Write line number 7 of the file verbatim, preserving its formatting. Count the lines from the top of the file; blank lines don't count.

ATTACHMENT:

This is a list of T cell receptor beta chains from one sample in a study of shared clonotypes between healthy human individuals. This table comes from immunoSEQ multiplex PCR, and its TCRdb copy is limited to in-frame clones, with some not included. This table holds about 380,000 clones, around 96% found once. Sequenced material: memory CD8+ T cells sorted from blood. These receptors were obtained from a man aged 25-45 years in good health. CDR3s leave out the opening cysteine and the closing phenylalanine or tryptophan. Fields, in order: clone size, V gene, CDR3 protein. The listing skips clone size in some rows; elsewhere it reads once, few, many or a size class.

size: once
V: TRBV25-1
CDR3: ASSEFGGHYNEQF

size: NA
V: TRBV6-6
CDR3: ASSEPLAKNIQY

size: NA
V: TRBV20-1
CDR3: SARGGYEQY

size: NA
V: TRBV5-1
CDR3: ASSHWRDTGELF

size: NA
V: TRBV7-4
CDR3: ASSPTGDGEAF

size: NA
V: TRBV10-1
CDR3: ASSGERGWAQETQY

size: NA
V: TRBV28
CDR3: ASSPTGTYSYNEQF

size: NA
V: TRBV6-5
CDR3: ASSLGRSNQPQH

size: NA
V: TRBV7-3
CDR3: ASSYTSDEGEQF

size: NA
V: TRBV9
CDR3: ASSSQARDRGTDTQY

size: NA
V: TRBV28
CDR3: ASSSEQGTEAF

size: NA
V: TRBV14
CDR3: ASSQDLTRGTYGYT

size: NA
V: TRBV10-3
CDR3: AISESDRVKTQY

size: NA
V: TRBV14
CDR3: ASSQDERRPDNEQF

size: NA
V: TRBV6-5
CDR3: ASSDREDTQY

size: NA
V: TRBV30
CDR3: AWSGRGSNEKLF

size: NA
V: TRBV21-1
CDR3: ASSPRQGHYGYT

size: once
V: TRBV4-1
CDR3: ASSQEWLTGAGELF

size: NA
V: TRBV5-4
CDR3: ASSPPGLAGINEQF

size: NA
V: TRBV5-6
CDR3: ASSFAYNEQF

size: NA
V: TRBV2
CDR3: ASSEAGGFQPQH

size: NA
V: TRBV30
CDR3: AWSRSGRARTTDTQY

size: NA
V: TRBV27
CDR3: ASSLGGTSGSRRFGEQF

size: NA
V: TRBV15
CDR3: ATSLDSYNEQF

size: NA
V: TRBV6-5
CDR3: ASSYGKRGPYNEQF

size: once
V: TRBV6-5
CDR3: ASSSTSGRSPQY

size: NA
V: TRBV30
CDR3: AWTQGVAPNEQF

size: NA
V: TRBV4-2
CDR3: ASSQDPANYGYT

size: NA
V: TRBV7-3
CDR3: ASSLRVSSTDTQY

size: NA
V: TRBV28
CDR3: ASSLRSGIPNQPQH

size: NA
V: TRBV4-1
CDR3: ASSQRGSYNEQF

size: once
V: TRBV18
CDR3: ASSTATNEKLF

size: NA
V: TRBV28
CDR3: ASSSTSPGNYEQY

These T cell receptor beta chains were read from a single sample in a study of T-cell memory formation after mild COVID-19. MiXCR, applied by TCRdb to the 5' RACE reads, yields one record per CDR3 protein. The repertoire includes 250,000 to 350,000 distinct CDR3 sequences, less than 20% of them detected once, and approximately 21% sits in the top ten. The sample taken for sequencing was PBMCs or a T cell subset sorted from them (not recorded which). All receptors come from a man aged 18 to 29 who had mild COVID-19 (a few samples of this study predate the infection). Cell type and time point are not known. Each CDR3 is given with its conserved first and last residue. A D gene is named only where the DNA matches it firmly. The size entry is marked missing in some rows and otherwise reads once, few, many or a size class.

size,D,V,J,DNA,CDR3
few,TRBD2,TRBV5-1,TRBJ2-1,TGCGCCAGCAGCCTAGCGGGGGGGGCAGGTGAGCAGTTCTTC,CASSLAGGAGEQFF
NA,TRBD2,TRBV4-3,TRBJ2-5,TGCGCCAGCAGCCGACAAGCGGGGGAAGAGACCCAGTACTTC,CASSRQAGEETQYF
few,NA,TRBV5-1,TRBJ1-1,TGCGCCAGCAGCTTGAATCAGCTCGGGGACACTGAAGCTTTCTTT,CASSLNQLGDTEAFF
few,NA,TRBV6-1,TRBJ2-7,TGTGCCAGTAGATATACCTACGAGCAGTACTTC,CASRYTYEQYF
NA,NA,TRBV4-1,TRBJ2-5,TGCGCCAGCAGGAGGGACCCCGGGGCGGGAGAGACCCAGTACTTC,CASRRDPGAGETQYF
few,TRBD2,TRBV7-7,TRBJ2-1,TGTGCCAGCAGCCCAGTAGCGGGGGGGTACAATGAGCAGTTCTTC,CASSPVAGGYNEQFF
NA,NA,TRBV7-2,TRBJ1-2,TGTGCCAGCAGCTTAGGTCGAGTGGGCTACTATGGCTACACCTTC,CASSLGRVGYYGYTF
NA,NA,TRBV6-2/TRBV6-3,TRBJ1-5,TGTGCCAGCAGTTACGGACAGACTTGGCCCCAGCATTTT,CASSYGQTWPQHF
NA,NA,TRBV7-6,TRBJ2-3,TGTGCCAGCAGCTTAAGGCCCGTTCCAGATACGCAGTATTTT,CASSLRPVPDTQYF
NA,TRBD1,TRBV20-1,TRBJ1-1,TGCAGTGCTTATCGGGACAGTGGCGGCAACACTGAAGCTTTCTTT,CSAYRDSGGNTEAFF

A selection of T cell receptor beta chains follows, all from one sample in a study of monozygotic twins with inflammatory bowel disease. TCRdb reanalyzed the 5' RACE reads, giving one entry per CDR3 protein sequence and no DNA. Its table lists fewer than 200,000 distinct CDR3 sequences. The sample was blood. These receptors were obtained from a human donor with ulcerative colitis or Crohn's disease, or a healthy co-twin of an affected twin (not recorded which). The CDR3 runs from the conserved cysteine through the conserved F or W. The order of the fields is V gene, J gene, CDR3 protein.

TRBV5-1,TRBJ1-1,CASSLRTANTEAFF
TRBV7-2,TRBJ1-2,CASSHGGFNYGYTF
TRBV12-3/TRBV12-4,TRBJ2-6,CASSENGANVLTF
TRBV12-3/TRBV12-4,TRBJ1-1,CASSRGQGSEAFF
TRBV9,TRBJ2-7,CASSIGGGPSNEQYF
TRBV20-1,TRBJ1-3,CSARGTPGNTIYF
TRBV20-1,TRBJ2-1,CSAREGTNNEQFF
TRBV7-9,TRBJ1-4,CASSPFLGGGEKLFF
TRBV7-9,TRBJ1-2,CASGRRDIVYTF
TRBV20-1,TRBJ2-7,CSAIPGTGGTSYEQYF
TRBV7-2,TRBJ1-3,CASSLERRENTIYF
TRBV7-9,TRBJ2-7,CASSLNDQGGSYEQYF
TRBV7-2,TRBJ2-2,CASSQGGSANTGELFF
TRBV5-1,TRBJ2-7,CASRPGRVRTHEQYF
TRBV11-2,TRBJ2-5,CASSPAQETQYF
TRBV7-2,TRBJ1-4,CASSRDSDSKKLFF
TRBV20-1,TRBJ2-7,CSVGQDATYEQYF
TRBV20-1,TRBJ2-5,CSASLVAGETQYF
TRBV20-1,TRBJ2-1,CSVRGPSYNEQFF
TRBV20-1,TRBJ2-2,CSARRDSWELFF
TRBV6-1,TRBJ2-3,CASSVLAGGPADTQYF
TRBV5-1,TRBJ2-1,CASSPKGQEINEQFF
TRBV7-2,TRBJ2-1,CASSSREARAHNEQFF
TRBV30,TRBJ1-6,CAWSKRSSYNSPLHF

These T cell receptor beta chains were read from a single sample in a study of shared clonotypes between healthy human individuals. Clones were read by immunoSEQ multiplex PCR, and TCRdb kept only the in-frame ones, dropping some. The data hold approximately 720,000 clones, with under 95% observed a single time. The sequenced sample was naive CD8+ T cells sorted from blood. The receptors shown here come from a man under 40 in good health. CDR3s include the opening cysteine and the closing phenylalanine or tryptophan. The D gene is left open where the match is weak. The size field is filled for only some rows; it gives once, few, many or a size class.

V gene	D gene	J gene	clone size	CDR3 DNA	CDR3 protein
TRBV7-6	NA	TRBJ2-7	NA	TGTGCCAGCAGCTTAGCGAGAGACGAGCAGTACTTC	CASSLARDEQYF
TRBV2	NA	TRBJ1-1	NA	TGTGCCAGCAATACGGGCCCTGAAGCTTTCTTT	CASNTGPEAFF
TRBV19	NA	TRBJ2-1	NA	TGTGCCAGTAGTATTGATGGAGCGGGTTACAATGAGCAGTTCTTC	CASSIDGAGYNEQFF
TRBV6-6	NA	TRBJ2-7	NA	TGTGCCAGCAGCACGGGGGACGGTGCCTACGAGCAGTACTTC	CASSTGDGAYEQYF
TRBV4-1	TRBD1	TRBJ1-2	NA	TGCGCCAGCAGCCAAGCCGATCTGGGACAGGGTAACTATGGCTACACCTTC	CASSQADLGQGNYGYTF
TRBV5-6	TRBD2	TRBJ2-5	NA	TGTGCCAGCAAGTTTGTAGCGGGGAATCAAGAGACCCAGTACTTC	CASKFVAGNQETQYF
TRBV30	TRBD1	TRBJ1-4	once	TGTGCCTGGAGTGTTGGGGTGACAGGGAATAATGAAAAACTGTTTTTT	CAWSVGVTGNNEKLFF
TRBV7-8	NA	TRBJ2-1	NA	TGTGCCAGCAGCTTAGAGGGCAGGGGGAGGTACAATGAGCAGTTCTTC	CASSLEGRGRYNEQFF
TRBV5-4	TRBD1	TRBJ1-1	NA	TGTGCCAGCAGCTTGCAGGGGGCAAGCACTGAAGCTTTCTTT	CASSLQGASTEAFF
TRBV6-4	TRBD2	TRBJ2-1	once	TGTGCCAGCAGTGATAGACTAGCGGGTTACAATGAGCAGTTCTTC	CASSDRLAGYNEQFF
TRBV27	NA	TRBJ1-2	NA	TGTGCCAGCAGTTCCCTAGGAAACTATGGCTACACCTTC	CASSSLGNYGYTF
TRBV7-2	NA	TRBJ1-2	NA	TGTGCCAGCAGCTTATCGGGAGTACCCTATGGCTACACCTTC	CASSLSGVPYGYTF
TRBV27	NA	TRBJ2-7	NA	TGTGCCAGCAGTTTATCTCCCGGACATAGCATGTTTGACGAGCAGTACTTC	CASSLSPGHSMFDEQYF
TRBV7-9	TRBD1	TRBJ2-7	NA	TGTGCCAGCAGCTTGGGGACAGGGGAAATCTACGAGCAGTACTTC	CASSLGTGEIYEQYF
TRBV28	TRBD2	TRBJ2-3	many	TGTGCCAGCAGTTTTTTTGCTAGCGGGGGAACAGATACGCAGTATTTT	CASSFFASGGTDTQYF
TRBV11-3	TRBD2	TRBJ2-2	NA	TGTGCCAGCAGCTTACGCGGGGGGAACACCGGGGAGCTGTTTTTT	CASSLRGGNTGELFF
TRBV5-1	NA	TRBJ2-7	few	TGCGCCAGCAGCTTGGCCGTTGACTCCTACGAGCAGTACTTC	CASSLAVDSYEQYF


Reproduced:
CDR3: ASSEPLAKNIQY